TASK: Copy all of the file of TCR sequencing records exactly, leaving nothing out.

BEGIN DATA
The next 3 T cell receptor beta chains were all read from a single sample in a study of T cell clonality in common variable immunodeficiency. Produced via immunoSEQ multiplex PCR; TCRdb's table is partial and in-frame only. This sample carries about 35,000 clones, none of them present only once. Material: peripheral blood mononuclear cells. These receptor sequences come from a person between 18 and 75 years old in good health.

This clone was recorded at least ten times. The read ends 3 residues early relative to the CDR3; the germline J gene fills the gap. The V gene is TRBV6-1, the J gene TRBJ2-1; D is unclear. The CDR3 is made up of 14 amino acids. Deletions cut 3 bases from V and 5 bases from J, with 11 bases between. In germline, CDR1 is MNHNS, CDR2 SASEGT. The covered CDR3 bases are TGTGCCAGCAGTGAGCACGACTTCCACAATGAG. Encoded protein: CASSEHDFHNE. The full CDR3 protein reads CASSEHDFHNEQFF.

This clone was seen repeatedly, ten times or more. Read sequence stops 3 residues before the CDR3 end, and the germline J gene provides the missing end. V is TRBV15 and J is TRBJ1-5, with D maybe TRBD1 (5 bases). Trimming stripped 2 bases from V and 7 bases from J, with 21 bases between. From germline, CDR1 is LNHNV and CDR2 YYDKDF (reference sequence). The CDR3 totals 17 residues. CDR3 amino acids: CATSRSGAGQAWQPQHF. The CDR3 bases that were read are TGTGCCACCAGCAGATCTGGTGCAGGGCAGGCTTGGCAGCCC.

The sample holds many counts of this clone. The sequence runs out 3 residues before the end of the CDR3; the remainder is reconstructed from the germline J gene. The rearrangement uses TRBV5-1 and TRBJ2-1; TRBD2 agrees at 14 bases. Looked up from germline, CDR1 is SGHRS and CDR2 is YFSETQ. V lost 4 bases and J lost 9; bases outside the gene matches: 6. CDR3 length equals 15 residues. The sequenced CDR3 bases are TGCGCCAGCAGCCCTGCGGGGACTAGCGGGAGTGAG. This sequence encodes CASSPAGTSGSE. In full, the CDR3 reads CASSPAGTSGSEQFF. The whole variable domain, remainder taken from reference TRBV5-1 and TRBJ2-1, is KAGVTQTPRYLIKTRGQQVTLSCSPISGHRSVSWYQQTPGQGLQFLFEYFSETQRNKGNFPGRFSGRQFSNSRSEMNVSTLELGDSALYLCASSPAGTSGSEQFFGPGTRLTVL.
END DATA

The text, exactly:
The next 3 T cell receptor beta chains were all read from a single sample in a study of T cell clonality in common variable immunodeficiency. Produced via immunoSEQ multiplex PCR; TCRdb's table is partial and in-frame only. This sample carries about 35,000 clones, none of them present only once. Material: peripheral blood mononuclear cells. These receptor sequences come from a person between 18 and 75 years old in good health.

This clone was recorded at least ten times. The read ends 3 residues early relative to the CDR3; the germline J gene fills the gap. The V gene is TRBV6-1, the J gene TRBJ2-1; D is unclear. The CDR3 is made up of 14 amino acids. Deletions cut 3 bases from V and 5 bases from J, with 11 bases between. In germline, CDR1 is MNHNS, CDR2 SASEGT. The covered CDR3 bases are TGTGCCAGCAGTGAGCACGACTTCCACAATGAG. Encoded protein: CASSEHDFHNE. The full CDR3 protein reads CASSEHDFHNEQFF.

This clone was seen repeatedly, ten times or more. Read sequence stops 3 residues before the CDR3 end, and the germline J gene provides the missing end. V is TRBV15 and J is TRBJ1-5, with D maybe TRBD1 (5 bases). Trimming stripped 2 bases from V and 7 bases from J, with 21 bases between. From germline, CDR1 is LNHNV and CDR2 YYDKDF (reference sequence). The CDR3 totals 17 residues. CDR3 amino acids: CATSRSGAGQAWQPQHF. The CDR3 bases that were read are TGTGCCACCAGCAGATCTGGTGCAGGGCAGGCTTGGCAGCCC.

The sample holds many counts of this clone. The sequence runs out 3 residues before the end of the CDR3; the remainder is reconstructed from the germline J gene. The rearrangement uses TRBV5-1 and TRBJ2-1; TRBD2 agrees at 14 bases. Looked up from germline, CDR1 is SGHRS and CDR2 is YFSETQ. V lost 4 bases and J lost 9; bases outside the gene matches: 6. CDR3 length equals 15 residues. The sequenced CDR3 bases are TGCGCCAGCAGCCCTGCGGGGACTAGCGGGAGTGAG. This sequence encodes CASSPAGTSGSE. In full, the CDR3 reads CASSPAGTSGSEQFF. The whole variable domain, remainder taken from reference TRBV5-1 and TRBJ2-1, is KAGVTQTPRYLIKTRGQQVTLSCSPISGHRSVSWYQQTPGQGLQFLFEYFSETQRNKGNFPGRFSGRQFSNSRSEMNVSTLELGDSALYLCASSPAGTSGSEQFFGPGTRLTVL.